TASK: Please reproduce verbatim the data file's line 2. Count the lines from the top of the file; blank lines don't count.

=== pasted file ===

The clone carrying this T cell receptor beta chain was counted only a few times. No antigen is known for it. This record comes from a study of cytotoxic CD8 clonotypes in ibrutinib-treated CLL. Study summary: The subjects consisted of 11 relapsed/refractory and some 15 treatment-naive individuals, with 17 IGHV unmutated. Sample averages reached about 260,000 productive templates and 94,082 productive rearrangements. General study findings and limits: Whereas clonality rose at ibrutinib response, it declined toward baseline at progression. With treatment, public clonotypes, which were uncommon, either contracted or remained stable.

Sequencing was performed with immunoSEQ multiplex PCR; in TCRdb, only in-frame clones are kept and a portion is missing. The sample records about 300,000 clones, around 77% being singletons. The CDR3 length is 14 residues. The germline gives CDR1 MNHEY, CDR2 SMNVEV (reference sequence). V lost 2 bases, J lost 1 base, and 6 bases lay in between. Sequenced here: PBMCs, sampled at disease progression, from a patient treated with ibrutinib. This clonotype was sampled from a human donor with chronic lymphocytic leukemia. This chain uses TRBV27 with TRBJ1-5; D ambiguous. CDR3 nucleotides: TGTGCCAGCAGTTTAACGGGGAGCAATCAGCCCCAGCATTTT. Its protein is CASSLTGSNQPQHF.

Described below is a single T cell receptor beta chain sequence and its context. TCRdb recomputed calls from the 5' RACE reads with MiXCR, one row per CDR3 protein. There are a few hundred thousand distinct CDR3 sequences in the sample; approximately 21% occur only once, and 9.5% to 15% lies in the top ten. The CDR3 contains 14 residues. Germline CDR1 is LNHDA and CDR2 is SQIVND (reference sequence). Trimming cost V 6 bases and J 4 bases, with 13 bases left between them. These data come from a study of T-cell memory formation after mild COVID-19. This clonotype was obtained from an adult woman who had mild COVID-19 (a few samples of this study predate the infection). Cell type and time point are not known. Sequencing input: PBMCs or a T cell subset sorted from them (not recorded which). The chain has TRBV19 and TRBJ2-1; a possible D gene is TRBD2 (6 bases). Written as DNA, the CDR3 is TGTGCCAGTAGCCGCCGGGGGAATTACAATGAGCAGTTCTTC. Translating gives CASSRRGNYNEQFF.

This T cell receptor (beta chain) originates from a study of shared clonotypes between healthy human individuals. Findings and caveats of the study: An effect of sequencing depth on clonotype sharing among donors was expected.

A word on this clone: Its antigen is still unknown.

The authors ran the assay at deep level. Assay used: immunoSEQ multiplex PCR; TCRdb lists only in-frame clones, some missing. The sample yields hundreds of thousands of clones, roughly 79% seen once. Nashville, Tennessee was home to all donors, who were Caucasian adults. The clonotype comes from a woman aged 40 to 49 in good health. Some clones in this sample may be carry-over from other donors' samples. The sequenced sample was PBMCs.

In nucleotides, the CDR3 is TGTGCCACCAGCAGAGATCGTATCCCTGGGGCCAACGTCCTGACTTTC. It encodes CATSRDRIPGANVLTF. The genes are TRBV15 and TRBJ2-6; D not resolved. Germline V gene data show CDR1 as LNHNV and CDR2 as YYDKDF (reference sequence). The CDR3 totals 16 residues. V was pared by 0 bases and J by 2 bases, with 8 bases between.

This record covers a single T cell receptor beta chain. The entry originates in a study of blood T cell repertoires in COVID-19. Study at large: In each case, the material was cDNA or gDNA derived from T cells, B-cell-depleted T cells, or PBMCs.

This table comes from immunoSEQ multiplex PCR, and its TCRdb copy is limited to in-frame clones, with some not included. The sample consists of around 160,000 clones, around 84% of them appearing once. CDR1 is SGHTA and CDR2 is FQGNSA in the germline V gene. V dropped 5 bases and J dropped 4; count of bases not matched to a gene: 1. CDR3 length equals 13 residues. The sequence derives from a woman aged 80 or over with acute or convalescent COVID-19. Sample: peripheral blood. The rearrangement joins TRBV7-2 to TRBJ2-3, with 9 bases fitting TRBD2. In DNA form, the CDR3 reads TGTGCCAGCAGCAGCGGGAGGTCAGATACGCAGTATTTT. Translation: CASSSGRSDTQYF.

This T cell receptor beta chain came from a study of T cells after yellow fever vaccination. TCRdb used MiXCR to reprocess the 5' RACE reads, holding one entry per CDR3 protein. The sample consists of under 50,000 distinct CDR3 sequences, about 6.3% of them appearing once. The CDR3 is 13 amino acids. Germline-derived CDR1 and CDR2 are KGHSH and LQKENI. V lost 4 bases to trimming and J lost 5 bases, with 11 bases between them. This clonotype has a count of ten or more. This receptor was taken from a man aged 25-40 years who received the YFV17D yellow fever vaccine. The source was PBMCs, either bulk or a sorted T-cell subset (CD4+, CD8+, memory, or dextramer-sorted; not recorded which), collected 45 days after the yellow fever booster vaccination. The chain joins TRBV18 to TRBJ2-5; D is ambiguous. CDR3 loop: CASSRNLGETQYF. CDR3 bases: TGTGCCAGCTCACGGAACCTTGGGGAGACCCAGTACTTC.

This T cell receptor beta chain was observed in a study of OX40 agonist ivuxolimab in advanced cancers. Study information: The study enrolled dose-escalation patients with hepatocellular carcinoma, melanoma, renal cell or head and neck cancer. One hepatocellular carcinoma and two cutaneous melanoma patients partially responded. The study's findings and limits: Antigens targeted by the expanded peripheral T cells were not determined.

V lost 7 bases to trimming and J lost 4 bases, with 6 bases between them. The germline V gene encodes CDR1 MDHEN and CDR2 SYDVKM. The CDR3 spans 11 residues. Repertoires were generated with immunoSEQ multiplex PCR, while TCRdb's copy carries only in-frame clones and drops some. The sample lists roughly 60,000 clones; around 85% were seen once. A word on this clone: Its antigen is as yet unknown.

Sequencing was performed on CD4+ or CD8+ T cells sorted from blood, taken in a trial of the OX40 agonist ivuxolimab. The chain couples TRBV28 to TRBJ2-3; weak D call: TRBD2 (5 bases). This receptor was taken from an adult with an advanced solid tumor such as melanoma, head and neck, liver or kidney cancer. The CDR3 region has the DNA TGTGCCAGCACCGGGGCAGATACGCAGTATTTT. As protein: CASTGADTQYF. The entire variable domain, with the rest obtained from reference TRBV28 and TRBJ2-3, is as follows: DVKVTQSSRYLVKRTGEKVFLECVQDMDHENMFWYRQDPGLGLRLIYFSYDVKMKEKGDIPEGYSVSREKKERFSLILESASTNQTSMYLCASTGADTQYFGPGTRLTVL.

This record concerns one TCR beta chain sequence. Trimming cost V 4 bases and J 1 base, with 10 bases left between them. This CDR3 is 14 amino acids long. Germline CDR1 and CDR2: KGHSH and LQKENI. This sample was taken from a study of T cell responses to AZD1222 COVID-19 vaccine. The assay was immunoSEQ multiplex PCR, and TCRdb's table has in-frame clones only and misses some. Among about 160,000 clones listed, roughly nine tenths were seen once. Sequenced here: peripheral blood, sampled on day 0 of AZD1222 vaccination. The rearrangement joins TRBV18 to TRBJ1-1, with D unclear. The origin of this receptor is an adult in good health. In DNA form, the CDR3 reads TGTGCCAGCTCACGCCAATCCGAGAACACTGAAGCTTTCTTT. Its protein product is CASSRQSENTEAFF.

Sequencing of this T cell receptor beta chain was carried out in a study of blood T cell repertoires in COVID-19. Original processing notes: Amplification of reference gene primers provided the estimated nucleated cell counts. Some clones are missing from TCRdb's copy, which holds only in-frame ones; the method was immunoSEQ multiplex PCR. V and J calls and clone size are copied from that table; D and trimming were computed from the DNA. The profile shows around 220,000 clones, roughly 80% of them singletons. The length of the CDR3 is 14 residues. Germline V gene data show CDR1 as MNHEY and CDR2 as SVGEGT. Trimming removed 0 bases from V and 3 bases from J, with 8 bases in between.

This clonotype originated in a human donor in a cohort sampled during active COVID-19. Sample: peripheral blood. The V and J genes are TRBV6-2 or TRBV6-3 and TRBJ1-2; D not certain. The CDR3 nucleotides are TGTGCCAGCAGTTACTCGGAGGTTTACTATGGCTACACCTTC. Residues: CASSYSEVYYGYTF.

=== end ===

Sequencing was performed with immunoSEQ multiplex PCR; in TCRdb, only in-frame clones are kept and a portion is missing. The sample records about 300,000 clones, around 77% being singletons. The CDR3 length is 14 residues. The germline gives CDR1 MNHEY, CDR2 SMNVEV (reference sequence). V lost 2 bases, J lost 1 base, and 6 bases lay in between. Sequenced here: PBMCs, sampled at disease progression, from a patient treated with ibrutinib. This clonotype was sampled from a human donor with chronic lymphocytic leukemia. This chain uses TRBV27 with TRBJ1-5; D ambiguous. CDR3 nucleotides: TGTGCCAGCAGTTTAACGGGGAGCAATCAGCCCCAGCATTTT. Its protein is CASSLTGSNQPQHF.